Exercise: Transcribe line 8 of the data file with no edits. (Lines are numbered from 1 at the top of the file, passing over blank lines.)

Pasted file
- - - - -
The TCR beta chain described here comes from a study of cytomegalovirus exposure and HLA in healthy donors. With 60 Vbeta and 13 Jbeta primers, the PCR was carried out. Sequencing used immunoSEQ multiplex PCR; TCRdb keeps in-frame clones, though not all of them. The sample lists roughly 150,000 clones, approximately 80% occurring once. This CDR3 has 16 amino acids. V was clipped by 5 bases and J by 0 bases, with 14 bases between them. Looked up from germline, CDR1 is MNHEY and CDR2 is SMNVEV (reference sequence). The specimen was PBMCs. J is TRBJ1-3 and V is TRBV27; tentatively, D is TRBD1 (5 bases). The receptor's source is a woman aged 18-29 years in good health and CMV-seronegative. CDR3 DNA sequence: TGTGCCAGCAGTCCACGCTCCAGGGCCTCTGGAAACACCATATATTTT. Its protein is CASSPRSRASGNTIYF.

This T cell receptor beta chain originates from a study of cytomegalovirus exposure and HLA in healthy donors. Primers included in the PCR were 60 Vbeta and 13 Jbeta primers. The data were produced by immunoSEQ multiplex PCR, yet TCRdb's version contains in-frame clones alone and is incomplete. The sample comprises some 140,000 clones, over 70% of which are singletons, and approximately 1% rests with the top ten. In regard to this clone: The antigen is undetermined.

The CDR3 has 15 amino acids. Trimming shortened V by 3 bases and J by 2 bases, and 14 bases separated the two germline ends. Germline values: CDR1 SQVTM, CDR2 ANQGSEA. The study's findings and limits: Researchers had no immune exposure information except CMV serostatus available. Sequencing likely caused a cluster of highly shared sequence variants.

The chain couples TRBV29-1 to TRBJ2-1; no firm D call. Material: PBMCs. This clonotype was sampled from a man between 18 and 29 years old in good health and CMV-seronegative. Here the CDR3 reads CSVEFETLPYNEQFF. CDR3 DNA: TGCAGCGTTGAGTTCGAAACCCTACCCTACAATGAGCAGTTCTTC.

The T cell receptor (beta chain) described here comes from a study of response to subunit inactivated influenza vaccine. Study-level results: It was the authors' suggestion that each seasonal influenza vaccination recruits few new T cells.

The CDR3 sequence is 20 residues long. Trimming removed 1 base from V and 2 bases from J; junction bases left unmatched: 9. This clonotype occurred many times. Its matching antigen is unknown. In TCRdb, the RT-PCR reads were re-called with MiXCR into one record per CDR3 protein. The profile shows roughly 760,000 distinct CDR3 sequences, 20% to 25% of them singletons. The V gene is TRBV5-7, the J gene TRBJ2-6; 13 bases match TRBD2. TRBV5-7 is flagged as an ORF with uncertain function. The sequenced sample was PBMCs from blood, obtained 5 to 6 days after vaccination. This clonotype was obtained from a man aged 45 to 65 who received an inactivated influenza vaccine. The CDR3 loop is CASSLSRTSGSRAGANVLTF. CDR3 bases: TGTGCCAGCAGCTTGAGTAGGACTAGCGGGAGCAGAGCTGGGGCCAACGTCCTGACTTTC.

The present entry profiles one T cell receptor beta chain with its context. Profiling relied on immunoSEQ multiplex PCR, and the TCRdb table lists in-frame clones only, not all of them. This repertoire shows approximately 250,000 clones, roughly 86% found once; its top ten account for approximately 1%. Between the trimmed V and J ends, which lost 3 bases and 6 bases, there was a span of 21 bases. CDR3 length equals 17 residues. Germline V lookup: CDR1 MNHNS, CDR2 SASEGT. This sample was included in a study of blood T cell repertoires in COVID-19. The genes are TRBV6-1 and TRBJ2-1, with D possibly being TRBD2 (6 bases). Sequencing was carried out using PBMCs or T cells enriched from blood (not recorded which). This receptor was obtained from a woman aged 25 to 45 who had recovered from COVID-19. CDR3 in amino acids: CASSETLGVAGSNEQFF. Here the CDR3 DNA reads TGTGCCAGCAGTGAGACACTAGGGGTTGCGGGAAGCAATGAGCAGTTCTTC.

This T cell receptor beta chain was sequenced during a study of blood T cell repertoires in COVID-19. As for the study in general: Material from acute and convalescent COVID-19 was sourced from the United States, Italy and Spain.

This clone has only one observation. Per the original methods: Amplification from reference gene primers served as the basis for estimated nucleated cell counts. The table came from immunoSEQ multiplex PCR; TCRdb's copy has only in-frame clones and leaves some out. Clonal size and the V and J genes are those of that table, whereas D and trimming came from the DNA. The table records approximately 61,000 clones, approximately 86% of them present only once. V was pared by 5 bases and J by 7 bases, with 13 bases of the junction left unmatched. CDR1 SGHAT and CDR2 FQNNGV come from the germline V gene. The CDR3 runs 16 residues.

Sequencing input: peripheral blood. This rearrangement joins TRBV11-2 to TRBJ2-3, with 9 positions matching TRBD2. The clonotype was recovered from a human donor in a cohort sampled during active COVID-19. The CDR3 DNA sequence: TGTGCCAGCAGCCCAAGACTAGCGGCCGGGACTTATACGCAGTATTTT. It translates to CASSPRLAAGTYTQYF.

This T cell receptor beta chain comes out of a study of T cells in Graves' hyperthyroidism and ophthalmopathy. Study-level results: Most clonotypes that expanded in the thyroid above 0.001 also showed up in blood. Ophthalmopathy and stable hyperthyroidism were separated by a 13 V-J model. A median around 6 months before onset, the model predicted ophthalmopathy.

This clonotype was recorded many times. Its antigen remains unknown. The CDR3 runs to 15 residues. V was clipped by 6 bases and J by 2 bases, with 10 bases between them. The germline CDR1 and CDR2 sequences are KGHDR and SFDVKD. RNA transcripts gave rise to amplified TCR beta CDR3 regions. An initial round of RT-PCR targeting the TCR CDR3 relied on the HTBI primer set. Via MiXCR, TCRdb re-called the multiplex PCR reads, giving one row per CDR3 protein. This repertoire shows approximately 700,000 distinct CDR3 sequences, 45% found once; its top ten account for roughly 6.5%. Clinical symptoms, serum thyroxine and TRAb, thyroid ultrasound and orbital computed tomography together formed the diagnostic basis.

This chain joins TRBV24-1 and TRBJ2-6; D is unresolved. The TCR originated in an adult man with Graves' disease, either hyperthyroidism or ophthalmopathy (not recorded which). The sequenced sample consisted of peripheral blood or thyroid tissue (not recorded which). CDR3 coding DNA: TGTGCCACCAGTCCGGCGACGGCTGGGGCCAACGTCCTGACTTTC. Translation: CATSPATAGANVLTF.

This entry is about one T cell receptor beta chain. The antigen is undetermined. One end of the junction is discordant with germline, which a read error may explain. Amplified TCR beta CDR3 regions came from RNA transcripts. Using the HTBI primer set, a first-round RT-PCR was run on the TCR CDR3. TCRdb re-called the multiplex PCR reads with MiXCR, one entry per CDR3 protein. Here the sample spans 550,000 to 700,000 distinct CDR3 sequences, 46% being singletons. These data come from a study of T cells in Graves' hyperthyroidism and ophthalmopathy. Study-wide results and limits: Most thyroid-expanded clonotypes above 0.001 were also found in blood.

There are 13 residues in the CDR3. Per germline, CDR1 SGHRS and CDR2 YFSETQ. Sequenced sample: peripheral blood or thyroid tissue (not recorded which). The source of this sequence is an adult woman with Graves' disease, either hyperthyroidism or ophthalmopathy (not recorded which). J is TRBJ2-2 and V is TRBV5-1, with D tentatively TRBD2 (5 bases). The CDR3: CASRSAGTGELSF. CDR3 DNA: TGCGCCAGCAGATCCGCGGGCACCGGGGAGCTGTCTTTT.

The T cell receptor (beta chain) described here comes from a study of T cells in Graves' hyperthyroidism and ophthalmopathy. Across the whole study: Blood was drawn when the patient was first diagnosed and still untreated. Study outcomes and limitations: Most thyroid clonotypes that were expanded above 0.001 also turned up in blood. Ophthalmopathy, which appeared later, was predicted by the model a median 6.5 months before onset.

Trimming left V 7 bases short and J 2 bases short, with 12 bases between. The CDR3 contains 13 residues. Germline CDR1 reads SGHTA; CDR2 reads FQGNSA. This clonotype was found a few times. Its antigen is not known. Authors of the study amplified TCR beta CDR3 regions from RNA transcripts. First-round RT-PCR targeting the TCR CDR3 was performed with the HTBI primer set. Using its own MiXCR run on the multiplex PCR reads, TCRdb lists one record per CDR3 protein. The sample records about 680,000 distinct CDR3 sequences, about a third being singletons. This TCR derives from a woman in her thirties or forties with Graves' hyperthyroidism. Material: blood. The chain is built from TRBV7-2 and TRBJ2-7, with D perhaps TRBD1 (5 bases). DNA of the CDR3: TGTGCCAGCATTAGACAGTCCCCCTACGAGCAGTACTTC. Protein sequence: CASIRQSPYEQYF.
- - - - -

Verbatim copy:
This T cell receptor beta chain was sequenced during a study of blood T cell repertoires in COVID-19. As for the study in general: Material from acute and convalescent COVID-19 was sourced from the United States, Italy and Spain.